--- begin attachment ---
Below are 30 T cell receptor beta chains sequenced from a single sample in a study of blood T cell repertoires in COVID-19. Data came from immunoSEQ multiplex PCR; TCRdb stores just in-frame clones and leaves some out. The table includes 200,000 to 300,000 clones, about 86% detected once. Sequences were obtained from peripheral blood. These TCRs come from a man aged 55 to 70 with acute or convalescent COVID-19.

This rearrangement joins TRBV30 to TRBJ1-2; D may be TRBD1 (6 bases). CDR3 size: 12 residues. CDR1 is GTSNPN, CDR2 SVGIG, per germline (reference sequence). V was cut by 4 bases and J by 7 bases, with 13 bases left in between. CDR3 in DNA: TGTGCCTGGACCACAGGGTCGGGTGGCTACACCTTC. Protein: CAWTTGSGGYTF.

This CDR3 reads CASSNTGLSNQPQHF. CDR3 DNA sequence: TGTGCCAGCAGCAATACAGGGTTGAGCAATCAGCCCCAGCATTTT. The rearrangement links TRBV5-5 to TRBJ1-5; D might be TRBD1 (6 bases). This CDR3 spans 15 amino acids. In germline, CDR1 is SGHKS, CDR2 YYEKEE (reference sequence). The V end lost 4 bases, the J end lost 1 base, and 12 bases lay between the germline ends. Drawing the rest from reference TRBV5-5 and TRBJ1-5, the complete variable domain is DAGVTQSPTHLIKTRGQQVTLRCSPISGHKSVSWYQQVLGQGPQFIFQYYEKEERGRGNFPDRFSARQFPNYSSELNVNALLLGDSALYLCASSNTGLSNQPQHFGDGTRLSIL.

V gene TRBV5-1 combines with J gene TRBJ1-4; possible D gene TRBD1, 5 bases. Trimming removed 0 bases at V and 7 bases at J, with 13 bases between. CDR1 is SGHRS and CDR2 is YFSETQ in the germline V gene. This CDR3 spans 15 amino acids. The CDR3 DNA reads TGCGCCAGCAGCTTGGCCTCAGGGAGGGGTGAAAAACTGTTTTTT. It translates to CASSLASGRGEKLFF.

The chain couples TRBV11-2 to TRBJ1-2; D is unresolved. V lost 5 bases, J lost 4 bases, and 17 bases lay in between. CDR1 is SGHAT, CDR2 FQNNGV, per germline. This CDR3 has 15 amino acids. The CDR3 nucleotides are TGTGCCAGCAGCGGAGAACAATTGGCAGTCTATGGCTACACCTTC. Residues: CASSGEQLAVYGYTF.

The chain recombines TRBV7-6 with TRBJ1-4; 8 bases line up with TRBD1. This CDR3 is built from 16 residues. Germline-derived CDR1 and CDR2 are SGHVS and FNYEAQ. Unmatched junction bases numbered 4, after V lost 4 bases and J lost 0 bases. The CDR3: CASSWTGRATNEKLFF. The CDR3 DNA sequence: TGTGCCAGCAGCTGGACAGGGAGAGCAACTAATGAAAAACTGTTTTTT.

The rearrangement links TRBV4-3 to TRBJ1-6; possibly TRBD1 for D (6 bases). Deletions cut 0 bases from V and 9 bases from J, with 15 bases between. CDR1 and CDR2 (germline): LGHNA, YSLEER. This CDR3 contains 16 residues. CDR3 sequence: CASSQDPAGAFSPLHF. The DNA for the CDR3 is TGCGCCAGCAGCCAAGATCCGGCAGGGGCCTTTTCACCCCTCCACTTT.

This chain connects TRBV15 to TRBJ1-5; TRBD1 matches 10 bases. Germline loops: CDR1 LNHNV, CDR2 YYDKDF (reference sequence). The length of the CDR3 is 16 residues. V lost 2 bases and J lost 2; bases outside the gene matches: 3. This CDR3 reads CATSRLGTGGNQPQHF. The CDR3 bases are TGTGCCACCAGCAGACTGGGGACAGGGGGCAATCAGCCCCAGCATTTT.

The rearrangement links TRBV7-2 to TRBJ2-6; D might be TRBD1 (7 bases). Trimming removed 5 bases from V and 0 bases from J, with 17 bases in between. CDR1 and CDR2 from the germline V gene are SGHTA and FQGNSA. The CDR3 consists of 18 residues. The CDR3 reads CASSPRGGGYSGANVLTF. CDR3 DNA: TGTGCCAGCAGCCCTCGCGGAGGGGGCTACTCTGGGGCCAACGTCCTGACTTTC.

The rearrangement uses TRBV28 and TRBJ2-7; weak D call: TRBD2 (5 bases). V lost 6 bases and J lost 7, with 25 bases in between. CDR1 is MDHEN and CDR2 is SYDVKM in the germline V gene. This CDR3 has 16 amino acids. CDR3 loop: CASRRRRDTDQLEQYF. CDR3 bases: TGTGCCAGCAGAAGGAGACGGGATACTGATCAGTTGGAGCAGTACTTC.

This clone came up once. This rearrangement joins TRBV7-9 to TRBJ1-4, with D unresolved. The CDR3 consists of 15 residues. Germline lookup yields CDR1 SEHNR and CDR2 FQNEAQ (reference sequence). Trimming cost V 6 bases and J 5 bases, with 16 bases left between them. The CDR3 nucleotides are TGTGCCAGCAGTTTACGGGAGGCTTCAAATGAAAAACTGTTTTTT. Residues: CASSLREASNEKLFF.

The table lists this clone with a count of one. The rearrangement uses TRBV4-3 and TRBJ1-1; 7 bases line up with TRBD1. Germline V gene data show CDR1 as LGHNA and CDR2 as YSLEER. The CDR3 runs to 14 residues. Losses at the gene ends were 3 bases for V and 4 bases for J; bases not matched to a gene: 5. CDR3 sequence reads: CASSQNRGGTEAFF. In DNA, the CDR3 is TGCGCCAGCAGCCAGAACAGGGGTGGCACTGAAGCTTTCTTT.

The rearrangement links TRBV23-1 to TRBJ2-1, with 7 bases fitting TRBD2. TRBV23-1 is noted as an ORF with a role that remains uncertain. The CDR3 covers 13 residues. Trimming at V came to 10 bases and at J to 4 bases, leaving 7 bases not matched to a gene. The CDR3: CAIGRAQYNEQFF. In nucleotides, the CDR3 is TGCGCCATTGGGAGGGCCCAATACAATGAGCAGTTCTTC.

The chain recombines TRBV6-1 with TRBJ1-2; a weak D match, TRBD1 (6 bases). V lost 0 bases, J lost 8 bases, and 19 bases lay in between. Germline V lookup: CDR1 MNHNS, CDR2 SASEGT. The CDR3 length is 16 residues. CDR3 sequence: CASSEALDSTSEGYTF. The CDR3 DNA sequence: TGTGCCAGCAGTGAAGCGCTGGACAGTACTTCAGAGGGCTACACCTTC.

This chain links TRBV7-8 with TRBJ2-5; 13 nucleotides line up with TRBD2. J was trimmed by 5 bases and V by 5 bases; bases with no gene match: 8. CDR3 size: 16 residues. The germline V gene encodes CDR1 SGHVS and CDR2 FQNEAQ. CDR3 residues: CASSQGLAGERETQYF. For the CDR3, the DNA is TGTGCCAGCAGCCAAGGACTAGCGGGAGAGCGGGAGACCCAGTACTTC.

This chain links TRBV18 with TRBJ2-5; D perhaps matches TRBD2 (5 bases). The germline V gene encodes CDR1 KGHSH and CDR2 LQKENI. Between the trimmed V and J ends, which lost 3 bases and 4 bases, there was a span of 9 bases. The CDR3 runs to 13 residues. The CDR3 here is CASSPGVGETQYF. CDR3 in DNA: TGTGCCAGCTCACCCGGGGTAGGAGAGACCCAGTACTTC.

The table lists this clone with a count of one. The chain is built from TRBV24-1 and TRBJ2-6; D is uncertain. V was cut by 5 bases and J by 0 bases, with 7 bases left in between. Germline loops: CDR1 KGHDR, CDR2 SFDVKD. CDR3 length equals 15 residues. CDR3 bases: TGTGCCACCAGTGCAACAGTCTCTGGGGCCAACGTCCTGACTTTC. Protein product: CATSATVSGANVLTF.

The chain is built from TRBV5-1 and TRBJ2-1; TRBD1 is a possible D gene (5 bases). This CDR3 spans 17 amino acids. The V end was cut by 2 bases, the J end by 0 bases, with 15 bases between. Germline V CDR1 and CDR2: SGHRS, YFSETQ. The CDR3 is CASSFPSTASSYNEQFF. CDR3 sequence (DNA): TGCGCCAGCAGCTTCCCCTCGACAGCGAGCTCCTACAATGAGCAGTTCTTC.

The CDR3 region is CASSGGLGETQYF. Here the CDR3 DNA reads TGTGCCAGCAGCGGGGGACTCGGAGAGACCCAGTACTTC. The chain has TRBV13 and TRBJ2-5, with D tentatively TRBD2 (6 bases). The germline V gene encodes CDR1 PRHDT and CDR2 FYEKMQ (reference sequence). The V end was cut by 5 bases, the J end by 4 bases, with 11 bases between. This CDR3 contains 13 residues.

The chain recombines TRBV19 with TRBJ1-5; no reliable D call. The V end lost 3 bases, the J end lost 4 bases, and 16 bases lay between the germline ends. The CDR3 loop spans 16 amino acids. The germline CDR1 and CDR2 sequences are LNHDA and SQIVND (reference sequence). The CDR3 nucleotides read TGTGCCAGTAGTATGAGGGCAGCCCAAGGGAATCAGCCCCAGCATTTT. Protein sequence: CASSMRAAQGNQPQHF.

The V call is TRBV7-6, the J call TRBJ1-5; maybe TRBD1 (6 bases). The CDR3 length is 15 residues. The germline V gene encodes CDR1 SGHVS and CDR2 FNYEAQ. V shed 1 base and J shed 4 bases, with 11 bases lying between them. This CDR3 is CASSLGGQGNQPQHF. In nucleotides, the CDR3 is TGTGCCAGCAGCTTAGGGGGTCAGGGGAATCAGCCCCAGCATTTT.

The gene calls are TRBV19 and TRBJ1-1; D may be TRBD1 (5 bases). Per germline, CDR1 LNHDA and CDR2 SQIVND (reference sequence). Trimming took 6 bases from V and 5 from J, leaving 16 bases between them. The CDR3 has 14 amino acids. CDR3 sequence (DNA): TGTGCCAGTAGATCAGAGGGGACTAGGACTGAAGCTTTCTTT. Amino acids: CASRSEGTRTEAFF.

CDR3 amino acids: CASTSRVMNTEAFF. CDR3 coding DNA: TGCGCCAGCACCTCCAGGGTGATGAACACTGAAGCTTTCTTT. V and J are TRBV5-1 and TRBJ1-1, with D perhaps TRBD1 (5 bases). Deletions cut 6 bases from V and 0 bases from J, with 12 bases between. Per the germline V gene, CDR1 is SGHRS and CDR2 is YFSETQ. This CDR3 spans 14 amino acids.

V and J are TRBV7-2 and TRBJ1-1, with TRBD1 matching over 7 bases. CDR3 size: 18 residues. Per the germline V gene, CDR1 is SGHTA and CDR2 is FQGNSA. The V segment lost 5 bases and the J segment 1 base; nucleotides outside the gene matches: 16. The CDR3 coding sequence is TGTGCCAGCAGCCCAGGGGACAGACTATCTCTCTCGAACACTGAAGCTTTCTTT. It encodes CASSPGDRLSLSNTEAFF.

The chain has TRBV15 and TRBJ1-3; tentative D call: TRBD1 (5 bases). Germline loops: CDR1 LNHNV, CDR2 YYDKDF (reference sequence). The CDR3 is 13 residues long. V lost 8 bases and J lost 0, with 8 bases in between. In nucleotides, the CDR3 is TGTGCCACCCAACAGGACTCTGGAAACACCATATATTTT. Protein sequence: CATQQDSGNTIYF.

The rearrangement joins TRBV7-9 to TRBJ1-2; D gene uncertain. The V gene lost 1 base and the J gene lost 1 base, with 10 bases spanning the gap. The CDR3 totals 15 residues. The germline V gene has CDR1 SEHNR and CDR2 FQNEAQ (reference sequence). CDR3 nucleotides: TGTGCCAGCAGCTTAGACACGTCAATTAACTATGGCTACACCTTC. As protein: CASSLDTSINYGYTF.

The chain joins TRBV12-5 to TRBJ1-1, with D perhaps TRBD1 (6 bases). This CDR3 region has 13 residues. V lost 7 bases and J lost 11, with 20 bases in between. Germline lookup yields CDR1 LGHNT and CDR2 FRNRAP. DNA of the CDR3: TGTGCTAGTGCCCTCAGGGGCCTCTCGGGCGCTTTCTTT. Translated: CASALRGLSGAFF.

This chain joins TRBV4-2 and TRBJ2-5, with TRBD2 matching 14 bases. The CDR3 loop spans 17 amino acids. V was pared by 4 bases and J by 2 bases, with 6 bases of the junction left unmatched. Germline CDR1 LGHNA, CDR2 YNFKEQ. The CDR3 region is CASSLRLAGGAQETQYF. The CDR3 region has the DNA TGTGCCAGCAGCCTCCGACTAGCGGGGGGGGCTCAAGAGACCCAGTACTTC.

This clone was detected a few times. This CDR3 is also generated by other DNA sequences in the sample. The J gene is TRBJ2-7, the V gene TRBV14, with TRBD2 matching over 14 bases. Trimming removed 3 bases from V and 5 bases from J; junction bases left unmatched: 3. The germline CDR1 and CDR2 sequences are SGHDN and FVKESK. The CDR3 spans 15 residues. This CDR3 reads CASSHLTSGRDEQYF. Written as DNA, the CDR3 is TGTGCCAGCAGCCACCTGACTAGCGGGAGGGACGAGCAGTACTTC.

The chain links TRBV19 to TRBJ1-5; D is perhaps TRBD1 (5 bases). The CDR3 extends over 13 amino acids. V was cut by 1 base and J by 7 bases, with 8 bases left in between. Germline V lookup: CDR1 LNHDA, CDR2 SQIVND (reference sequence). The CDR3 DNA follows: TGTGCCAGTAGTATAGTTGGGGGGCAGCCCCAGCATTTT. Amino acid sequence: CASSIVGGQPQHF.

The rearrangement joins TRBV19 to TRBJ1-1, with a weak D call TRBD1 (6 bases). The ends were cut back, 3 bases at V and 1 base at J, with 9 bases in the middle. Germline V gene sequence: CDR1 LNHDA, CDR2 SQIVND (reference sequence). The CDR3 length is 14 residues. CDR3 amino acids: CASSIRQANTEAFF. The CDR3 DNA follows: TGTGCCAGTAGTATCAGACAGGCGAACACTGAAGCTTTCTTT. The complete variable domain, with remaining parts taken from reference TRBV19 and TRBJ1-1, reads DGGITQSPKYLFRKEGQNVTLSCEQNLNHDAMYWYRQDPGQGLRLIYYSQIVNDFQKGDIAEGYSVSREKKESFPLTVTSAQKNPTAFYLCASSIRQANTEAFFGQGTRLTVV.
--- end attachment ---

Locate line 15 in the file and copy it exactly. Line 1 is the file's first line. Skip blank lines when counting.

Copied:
This chain links TRBV7-8 with TRBJ2-5; 13 nucleotides line up with TRBD2. J was trimmed by 5 bases and V by 5 bases; bases with no gene match: 8. CDR3 size: 16 residues. The germline V gene encodes CDR1 SGHVS and CDR2 FQNEAQ. CDR3 residues: CASSQGLAGERETQYF. For the CDR3, the DNA is TGTGCCAGCAGCCAAGGACTAGCGGGAGAGCGGGAGACCCAGTACTTC.